Roman: What started out as a mellow breaking point in the album has ended up being two of our manager’s favourite tracks. He has compared them to Brian Eno, though that is a lofty accolade so they are not our words, ha!. The likes of Brian Eno are obviously great influences as they are for many musicians. This originally was just a part of a jam Rustam played on a Fender Rhodes into pedals and several guitar amps, we were so surprised of sound that we took a small part of this jam into the album.
Earth And Elsewhere
Lyubov: A gateway into the second part of the album.
Roman: Following on from 'Blue Hour' this starts off the second half of the album. A record very much designed to be able to be dipped into and consumed as a whole too. Sequentially there was a lot of thought put into the way the album segues and in this digital streaming age, we encourage people to listen through as a whole. The cinematic qualities of both this and 'Blue Hour' are sounds we would love to explore further especially with original scores and soundtracks how the likes of Mogwai have managed to combine the two. This track has some crazy Stereolab kind of chords progression and has some cyberpunk anime feeling, Ghost in the Shell or something like this
Lyubov: The song that probably points the most to our interest and continuous exploration of the obscure J-pop of the 1980s. Also a nod to our mutual appreciation of the Japanese artist Chiemi Manabe.
Roman: This is our take on disco style music almost without the guitar involved. If we had to point to one artist that this song is our most mutual appreciation of, it would be Chiemi Manabe.
We are on a mission to continually explore our fervent interest in obscure Japanese music of the 1980’s and our song titles have not hidden that fact across this and previous releases. We realise a band dream of playing in Tokyo, two nights in June of this year, and are looking forward to exploring even more of the sounds and culture whilst we were there, dreams do sometimes come true.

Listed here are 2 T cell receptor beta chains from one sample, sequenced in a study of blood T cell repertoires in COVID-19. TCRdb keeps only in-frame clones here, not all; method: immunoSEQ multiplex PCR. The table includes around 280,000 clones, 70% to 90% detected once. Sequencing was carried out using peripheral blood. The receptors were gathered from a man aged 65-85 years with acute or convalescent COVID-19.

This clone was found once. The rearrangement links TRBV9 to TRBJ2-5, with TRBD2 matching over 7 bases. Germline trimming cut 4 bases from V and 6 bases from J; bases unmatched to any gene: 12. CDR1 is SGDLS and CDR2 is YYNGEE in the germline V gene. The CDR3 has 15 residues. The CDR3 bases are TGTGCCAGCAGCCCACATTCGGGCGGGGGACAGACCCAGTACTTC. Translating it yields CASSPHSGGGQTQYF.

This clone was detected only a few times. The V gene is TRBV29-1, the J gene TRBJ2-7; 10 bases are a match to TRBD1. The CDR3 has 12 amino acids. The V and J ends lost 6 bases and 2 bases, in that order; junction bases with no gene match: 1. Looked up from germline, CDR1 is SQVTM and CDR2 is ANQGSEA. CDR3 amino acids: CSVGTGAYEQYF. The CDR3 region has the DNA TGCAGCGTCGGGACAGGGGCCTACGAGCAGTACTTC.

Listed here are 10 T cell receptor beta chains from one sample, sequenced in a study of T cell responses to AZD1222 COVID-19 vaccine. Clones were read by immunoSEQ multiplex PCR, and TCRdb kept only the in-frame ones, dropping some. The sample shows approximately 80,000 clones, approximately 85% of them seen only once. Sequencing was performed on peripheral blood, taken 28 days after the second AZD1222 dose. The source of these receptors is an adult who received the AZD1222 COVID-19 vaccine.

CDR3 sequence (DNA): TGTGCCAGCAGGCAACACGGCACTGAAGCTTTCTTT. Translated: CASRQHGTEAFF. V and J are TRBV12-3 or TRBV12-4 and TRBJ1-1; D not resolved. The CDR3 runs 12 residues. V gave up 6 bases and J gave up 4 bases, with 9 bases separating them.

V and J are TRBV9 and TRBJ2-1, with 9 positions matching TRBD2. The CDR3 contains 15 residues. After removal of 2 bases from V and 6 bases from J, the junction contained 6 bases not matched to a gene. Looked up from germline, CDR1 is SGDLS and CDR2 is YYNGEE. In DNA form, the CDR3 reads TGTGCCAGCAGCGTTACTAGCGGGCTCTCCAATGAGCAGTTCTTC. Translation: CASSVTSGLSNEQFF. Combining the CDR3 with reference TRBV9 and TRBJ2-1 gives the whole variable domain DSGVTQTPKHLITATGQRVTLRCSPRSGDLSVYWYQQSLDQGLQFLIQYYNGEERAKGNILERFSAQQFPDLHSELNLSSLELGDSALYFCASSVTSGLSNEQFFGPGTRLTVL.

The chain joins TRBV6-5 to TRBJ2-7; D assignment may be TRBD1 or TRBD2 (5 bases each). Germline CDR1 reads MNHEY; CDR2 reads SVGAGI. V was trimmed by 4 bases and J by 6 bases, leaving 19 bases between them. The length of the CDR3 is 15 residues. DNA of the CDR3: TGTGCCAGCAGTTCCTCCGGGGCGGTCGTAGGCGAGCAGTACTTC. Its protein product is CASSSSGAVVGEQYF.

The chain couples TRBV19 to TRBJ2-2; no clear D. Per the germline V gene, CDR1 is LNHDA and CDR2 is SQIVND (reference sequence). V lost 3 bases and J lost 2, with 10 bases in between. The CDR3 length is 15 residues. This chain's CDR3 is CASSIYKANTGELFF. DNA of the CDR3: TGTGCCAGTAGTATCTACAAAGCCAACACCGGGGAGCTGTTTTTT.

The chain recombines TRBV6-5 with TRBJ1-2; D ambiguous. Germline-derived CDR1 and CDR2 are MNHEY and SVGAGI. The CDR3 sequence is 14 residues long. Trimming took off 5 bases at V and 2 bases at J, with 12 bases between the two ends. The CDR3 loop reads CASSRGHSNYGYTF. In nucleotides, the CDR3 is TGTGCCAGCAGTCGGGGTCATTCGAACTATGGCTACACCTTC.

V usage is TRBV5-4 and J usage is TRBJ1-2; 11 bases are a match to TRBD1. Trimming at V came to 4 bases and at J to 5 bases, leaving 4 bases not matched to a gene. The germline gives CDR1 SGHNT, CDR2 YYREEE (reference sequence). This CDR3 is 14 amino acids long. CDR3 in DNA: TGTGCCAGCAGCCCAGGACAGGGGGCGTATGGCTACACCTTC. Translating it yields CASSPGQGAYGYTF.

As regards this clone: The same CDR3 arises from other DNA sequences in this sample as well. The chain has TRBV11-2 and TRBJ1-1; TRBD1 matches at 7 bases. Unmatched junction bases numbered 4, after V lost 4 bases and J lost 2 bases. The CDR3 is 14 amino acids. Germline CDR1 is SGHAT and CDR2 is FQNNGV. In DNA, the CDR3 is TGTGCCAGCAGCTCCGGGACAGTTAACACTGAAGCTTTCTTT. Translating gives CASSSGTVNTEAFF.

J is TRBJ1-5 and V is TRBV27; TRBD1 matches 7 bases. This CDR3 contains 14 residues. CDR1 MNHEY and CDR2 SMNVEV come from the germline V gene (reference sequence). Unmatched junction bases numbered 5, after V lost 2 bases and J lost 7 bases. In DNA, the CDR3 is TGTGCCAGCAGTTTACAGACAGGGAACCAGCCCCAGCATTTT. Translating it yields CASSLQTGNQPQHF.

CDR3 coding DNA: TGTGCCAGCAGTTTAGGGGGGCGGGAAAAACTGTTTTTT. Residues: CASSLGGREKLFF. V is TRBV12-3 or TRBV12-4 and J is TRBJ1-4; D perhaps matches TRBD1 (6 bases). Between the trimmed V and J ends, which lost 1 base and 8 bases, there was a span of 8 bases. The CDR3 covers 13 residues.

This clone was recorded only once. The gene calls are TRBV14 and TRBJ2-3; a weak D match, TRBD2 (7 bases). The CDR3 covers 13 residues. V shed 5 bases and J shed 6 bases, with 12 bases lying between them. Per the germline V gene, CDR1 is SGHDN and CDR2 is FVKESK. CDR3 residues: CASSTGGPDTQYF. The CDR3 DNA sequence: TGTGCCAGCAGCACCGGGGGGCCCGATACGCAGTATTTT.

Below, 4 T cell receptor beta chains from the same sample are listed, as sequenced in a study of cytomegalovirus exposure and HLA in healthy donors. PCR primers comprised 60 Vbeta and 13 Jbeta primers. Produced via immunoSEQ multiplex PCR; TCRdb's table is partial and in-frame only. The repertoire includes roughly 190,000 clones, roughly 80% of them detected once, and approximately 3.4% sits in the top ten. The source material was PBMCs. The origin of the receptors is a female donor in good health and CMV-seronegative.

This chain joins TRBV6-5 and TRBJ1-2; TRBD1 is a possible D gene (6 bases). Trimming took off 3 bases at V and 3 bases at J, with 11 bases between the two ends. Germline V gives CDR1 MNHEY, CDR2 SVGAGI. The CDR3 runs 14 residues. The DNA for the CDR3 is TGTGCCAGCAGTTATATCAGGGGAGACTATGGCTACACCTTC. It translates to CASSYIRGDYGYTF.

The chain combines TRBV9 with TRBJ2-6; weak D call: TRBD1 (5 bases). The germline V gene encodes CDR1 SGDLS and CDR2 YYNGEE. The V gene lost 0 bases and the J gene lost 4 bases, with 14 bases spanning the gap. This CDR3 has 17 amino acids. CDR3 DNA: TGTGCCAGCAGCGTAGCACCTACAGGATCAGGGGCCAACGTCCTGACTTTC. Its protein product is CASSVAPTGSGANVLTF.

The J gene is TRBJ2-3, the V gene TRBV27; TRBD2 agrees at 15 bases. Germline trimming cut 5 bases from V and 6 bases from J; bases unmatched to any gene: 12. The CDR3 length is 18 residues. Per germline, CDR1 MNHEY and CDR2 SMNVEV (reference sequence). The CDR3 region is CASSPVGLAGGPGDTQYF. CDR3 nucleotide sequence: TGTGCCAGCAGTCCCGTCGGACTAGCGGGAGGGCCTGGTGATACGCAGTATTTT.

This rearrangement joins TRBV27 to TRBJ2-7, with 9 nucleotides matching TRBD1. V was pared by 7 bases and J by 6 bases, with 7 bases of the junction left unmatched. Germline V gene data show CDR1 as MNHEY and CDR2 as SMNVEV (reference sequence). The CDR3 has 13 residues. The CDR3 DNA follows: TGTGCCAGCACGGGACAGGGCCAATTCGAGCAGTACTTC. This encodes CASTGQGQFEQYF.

In The Hanging Gardens
Lyubov: At times having a slightly darker and more anxious tone than the rest of the songs on the album, this song manifests our exploration of different ways of vocals - instrument interaction and song dynamics. From parts of acapella to a vocals/keyboards dialogue, to a mix that’s densely layered up, we were looking for new ways to play with different parts and textures of the song.
Roman: This was the song that stands out to us at times of having a slightly darker and more anxious tone than the rest of the songs on the album. The fact that the likes of Andy Bell of Ride and Kurt Feldman from the Depreciation Guild chose to remix it is great too.
Lyubov: This song was the last one we wrote for the album and is named after our keyboardist Rustam’s recently born son Eray.
Roman: It is the last song to have been recorded and a chance for us to be in a contemplative but ultimately upbeat place. To say more words detracts from what we feel is a beautiful thing!
Lyubov: Further experimenting with the mix, here we contrasted an overall light and airy sound with the distorted choruses, clashing the different sides of the spectrum against each other and trying to see what comes of that.
Roman: We close the album out with a bang and a chance to be experimental within our new found musical happy place. Whilst further experimenting with the mix, here we contrasted an overall light and airy sound with the distorted choruses, clashing the different sides of the spectrum against each other and trying to see what comes of that. This is probably the only song on the album that was born from guitar ideas we found among our practice space recordings.
Miserable Miracles is out on 4 May via Club AC30. For more information about Pinkshinyultrablast, including their current UK tour, please click here.